• amphibians;
  • boreal toads;
  • circuit theory;
  • geographic information systems;
  • landscape genetics;
  • least-cost path;
  • south-east Alaska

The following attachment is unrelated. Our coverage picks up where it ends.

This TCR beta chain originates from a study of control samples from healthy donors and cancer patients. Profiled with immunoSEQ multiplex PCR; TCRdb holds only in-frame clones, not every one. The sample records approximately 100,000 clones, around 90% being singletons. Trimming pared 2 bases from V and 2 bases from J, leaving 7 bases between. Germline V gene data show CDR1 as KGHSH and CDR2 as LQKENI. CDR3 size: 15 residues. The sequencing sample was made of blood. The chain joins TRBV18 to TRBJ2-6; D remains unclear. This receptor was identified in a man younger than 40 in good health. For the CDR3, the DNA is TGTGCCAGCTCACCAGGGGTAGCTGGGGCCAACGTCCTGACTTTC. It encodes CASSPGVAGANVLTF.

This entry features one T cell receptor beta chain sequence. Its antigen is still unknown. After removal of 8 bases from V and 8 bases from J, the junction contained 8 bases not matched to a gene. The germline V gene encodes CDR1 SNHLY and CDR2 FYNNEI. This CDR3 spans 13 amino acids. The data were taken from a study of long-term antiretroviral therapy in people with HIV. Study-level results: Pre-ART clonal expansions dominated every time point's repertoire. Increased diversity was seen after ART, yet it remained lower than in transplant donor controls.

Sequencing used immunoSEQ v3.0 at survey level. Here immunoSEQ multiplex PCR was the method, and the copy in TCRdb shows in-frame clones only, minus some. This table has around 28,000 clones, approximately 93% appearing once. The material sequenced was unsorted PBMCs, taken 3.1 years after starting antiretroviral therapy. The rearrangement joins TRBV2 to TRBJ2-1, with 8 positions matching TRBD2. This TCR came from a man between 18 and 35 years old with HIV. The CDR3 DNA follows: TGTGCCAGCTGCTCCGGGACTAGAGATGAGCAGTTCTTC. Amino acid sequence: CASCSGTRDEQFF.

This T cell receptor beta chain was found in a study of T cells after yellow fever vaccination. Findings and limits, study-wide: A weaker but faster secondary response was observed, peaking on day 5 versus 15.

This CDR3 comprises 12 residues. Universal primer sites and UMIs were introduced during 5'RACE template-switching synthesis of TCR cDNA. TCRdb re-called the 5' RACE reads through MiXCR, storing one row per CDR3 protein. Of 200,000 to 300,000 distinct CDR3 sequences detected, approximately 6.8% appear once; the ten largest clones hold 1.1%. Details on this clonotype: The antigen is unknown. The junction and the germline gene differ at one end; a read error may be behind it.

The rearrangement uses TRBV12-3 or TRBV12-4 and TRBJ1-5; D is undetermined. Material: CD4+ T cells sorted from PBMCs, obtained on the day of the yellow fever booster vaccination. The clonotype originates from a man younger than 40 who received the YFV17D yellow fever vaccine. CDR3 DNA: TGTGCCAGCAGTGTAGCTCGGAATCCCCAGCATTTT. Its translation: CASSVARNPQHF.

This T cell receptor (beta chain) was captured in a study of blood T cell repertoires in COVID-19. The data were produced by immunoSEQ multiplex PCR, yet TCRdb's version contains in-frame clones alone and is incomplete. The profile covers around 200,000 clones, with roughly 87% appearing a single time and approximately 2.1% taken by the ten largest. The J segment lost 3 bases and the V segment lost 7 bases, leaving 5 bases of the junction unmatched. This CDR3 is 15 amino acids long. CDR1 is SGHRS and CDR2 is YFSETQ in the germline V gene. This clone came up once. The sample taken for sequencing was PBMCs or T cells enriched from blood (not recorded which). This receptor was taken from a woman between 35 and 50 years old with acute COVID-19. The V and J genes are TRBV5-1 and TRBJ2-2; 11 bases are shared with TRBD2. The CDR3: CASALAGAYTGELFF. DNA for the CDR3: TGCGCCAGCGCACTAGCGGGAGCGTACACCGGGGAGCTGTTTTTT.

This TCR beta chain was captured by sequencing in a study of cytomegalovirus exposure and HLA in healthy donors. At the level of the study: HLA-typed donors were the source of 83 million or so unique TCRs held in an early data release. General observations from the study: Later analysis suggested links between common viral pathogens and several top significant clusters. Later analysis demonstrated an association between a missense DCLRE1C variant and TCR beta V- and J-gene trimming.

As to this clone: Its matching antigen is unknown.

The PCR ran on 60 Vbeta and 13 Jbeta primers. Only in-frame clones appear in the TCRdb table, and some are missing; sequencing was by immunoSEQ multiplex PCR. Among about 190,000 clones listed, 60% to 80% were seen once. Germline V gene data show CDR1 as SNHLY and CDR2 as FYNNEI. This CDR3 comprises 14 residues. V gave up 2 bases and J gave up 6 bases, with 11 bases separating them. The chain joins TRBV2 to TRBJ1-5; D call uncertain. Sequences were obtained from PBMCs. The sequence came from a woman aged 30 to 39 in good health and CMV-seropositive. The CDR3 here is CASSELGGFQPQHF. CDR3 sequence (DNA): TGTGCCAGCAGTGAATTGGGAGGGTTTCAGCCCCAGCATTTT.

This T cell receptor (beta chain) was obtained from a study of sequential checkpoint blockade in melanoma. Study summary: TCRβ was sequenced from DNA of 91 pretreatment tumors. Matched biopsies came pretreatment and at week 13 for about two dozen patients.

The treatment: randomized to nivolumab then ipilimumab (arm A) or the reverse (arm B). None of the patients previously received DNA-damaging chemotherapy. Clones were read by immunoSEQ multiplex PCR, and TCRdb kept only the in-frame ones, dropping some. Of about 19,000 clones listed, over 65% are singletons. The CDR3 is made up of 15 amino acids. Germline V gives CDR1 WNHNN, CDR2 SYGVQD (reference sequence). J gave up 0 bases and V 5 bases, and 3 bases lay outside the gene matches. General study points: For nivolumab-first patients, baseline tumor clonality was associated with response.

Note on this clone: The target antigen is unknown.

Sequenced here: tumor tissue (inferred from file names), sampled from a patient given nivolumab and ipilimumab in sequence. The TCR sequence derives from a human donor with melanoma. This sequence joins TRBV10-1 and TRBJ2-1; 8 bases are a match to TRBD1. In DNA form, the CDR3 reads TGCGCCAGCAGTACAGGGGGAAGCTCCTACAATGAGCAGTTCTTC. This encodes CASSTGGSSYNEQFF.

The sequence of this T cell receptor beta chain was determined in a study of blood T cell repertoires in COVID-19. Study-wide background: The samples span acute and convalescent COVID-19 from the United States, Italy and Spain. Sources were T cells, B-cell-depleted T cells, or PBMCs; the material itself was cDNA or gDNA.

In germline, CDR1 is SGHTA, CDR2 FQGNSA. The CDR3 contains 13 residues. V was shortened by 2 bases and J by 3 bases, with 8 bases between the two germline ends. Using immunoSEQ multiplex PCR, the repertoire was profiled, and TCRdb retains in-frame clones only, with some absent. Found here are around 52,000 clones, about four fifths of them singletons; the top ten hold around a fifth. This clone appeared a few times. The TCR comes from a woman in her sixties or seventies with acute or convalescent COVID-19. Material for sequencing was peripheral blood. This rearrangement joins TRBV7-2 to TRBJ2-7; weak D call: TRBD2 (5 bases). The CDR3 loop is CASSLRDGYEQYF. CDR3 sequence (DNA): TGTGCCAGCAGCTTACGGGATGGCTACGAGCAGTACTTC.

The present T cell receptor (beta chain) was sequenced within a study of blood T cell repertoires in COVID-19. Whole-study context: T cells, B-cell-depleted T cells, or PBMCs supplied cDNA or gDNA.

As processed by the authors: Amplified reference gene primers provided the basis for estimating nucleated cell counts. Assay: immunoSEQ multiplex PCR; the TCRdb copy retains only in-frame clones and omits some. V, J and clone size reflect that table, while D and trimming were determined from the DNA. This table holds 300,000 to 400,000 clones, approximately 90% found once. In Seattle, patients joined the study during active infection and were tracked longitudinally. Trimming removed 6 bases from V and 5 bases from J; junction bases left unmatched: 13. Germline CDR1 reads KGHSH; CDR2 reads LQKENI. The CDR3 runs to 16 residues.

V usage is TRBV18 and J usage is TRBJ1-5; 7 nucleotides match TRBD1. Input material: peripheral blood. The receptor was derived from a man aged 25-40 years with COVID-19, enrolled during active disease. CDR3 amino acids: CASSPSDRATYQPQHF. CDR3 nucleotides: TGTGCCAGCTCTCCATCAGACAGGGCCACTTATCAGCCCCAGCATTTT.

Understanding the impact of natural and anthropogenic landscape features on population connectivity is a major goal in evolutionary ecology and conservation. Discovery of dispersal barriers is important for predicting population responses to landscape and environmental changes, particularly for populations at geographic range margins. We used a landscape genetics approach to quantify the effects of landscape features on gene flow and connectivity of boreal toad (Bufo boreas) populations from two distinct landscapes in south-east Alaska (Admiralty Island, ANM, and the Chilkat River Valley, CRV). We used two common methodologies for calculating resistance distances in landscape genetics studies (resistance based on least-cost paths and circuit theory). We found a strong effect of saltwater on genetic distance of CRV populations, but no landscape effects were found for the ANM populations. Our discordant results show the importance of examining multiple landscapes that differ in the variability of their features, to maximize detectability of underlying processes and allow results to be broadly applicable across regions. Saltwater serves as a physiological barrier to boreal toad gene flow and affects populations on a small geographic scale, yet there appear to be few other barriers to toad dispersal in this intact northern region.